26. Hi Anita mae! I never saw that Dr.Quinn episode, but it sounds very authentic. Carbolic acid sounds right. They also used it as an antiseptic for the skin prior to surgery. Funny how she burned everything, though. By that thinking, she should have burned everything in her house, too, bedroom, everything. Doing away with the books seems very dramatic–but that’s Hollywood, lol. Gives me ideas for fiction, though, thanks!

    Your rollaway laptop briefcase sounds perfect! I’ve never seen one, but I bet you get a lot of people asking where you got it. And rollers sounds wonderful, so your back doesn’t suffer. Have fun at the conference!

    Estella–so you’re a large handbag woman, eh? LOL. All sizes are in right now, so there’s lot of choice out there. Thanks for dropping in!

    Mary C–LOL on the wind blew hard. Hope you enjoy the book! I hear ya on the stockpiled books. I’ve got a cartoon one of The Magic School Bus going through a tornado, I have yet to use for one of my novels. I’m sure the driver (Lily Tomlin–forget her TV name) will explain it all to me in basic terms I can understand!

  27. I’m a one-purse person! I have several in the closet
    including a red version of the black Coach that I
    carry everywhere. My Coach, which has stood up to
    much use, is 7 1/2″ x 7 1/2″ x 2.” In it I carry a
    checkbook, a tiny spiral notebook, a rosary in a
    zipper case, pens/pencil, a key ring attached to a
    lanyard, a vinyl case with my library and store
    cards, and my worry rock.

    Pat Cochran

  28. Hi Kate…Interesting blog ~ scary but interesting. It won’t happen in my lifetime but at some point I hope that eventually medical procedures will advance to the point of being able to automatically diagnose the entire person all at once regardless of what they present with…guess I better cut back on those sci-fi books, eh? [I read almost all genres.]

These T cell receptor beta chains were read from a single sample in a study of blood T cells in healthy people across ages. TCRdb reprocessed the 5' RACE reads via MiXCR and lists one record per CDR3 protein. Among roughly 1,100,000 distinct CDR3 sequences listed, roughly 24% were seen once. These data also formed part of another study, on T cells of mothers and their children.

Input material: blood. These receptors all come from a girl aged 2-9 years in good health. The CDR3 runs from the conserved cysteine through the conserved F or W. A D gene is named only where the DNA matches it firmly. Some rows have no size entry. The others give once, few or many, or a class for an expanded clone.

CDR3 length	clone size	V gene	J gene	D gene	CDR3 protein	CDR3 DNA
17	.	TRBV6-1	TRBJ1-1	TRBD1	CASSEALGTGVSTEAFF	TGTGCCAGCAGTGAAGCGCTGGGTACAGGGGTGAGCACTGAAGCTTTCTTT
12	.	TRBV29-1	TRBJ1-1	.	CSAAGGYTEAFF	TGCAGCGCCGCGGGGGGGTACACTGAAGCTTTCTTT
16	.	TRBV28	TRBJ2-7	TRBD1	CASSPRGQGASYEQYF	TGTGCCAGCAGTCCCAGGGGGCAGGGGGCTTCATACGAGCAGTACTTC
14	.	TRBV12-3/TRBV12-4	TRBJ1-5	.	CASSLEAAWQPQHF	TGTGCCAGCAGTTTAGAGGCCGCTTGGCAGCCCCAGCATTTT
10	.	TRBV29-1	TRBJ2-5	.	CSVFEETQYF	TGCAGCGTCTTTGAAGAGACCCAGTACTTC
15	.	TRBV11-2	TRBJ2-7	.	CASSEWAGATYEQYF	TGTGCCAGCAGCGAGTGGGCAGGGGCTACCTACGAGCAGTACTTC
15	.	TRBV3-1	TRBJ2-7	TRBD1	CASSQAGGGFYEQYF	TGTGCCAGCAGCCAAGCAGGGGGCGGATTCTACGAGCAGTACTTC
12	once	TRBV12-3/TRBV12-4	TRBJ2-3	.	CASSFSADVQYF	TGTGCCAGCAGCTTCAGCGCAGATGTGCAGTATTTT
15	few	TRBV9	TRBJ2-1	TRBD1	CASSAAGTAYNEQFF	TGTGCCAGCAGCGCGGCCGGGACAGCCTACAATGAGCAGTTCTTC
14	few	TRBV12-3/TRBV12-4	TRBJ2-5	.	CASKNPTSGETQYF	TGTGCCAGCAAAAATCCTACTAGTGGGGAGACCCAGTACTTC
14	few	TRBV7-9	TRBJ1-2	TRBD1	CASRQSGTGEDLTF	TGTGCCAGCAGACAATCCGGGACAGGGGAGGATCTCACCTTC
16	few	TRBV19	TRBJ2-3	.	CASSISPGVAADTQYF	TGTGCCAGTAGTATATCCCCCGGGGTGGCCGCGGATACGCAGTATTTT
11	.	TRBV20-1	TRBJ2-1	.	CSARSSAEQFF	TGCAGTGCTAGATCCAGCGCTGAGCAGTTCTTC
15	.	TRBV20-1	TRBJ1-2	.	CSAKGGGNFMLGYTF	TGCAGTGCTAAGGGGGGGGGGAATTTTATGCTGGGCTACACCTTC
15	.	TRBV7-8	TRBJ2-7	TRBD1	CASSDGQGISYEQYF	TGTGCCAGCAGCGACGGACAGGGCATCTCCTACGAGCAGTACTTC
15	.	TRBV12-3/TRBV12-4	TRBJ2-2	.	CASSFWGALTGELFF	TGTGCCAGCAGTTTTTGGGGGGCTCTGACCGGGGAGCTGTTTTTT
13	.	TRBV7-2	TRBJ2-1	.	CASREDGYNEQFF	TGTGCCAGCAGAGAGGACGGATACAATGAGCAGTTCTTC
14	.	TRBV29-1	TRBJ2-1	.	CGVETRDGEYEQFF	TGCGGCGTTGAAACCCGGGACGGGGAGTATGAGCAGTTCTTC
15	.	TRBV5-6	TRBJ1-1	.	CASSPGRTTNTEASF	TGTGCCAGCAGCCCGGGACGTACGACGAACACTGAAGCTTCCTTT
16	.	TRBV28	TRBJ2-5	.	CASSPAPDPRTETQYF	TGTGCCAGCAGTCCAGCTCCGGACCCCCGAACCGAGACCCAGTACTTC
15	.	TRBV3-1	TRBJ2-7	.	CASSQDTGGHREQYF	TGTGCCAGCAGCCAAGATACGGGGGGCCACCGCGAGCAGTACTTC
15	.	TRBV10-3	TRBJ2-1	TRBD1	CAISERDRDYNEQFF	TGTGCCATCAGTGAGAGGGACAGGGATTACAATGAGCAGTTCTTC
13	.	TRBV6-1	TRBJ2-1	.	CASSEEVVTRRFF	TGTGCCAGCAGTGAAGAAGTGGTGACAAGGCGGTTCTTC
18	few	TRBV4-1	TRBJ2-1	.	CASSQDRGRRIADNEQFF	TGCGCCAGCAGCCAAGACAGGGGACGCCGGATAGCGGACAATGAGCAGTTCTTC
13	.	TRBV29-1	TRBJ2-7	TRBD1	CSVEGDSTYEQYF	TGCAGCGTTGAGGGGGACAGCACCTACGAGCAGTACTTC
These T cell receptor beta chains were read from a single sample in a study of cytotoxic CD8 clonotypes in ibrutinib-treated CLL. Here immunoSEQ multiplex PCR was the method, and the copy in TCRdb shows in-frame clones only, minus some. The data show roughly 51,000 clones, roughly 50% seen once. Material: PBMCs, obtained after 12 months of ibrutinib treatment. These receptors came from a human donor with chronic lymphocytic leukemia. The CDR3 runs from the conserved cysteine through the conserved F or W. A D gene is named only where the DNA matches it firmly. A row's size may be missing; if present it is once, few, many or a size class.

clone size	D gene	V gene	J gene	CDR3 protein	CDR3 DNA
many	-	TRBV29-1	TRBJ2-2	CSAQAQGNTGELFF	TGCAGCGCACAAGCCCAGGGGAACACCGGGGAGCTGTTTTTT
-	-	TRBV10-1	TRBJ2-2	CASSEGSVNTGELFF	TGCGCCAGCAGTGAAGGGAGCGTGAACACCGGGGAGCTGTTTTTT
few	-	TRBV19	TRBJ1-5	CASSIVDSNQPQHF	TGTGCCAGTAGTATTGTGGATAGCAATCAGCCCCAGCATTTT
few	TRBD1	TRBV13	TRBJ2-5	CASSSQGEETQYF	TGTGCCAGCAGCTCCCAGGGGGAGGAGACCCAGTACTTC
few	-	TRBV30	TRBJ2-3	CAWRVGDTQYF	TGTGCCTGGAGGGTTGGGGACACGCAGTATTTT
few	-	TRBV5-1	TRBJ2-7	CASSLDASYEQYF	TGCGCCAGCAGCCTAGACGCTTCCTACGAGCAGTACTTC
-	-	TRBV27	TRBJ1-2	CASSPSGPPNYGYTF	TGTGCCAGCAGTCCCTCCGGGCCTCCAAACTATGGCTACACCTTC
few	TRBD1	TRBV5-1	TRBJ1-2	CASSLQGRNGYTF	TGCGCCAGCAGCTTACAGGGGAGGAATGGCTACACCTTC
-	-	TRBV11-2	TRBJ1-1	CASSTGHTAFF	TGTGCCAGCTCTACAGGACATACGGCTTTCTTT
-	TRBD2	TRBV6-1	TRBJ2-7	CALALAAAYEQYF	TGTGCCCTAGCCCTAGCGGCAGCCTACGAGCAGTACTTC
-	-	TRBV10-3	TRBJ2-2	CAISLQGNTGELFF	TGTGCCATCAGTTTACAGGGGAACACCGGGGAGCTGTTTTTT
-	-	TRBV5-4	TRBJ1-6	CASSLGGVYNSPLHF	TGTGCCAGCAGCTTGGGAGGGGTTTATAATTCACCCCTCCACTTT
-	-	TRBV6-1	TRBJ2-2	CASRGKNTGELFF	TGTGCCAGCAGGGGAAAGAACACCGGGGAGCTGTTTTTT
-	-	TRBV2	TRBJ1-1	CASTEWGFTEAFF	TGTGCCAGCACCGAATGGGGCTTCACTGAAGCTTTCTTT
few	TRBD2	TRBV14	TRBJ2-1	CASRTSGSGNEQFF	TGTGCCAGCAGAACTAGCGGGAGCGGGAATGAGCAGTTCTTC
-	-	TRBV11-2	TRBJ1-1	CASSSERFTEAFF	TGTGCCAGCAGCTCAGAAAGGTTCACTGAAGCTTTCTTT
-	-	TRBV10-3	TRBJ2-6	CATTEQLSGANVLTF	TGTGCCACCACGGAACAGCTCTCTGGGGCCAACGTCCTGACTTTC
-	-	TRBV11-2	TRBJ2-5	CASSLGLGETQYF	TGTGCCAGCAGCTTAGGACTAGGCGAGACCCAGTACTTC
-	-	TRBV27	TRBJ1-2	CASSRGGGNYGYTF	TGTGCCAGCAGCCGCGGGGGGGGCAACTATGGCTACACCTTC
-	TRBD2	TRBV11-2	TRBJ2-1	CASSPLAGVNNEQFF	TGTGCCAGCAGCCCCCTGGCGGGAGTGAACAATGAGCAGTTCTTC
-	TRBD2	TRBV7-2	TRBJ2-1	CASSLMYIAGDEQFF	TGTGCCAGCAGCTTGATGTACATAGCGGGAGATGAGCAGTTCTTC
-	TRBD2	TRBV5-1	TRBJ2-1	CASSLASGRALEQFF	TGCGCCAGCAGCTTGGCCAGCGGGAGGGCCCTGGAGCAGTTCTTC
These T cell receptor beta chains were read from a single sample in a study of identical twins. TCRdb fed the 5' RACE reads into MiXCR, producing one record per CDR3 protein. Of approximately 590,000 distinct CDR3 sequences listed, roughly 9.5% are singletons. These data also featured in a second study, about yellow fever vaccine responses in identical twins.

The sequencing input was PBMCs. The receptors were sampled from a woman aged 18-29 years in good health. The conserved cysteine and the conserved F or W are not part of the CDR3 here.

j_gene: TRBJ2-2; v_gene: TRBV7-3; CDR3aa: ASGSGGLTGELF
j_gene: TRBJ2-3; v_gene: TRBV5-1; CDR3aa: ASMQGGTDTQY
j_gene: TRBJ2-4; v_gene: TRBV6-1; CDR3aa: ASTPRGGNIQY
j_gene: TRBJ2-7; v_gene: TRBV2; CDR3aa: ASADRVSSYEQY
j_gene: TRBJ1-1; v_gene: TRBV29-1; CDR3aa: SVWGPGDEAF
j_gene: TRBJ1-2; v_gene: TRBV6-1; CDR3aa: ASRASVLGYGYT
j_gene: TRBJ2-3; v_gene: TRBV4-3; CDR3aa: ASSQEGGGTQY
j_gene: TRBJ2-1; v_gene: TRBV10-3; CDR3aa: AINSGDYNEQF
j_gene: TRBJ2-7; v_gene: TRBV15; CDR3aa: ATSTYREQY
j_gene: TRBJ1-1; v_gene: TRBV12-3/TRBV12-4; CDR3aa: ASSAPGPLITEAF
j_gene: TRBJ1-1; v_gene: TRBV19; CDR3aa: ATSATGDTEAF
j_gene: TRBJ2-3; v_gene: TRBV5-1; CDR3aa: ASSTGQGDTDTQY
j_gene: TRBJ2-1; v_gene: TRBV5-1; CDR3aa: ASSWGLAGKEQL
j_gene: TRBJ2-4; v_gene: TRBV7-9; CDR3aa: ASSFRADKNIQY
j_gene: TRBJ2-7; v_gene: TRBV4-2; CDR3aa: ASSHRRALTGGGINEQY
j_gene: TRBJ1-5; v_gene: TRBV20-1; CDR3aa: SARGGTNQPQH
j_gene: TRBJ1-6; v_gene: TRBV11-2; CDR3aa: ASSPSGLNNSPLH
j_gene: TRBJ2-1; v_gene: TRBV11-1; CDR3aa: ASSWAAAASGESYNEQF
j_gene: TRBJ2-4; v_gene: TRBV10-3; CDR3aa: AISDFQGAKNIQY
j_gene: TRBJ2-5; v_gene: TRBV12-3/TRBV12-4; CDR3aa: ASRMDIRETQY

I’m mainly a one purse woman and actually I hate carrying one at all but when I do it contains regular stuff plus small screw drivers, condoms, digital camera, dental floss, cell phone, tape measure, chapstick, Advil, lotion, emery board, TBB list (which is many pages) and most importantly a paperback.

    When I’m doing any serious shopping it’s a fanny pack all the way (much to my sisters chagrin) with only the essentials – TBB is considered essential. I’m into comfort and hands free….Nancy:)

  29. Hi Nancy! Your take on future diagnosis sounds great! Who knows…it could happen.

    That’s a lot of stuff in your purse. Okay, had to laugh at screw drivers and tape measure. Love the paperback! I admit to using a fanny pack sometimes, too. They’re so handy!

  30. I am researching my third book and have enjoyed reading about the different items that was in a medical bag back in the old west. Will be stopping by our local library and will be reading some of your books.